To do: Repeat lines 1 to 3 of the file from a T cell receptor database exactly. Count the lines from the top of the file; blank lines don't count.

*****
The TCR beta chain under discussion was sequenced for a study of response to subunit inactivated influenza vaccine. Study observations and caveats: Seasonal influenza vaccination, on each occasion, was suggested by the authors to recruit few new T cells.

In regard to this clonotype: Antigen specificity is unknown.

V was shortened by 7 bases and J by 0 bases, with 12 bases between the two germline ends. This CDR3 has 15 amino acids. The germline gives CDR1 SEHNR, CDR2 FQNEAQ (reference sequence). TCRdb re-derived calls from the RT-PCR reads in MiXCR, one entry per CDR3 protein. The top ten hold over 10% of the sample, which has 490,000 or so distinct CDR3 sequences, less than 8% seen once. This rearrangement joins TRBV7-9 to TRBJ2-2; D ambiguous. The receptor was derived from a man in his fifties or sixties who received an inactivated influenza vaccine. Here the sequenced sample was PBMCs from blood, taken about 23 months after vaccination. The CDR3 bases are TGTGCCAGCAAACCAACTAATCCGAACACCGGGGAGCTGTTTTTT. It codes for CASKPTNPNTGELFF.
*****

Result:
The TCR beta chain under discussion was sequenced for a study of response to subunit inactivated influenza vaccine. Study observations and caveats: Seasonal influenza vaccination, on each occasion, was suggested by the authors to recruit few new T cells.

In regard to this clonotype: Antigen specificity is unknown.

V was shortened by 7 bases and J by 0 bases, with 12 bases between the two germline ends. This CDR3 has 15 amino acids. The germline gives CDR1 SEHNR, CDR2 FQNEAQ (reference sequence). TCRdb re-derived calls from the RT-PCR reads in MiXCR, one entry per CDR3 protein. The top ten hold over 10% of the sample, which has 490,000 or so distinct CDR3 sequences, less than 8% seen once. This rearrangement joins TRBV7-9 to TRBJ2-2; D ambiguous. The receptor was derived from a man in his fifties or sixties who received an inactivated influenza vaccine. Here the sequenced sample was PBMCs from blood, taken about 23 months after vaccination. The CDR3 bases are TGTGCCAGCAAACCAACTAATCCGAACACCGGGGAGCTGTTTTTT. It codes for CASKPTNPNTGELFF.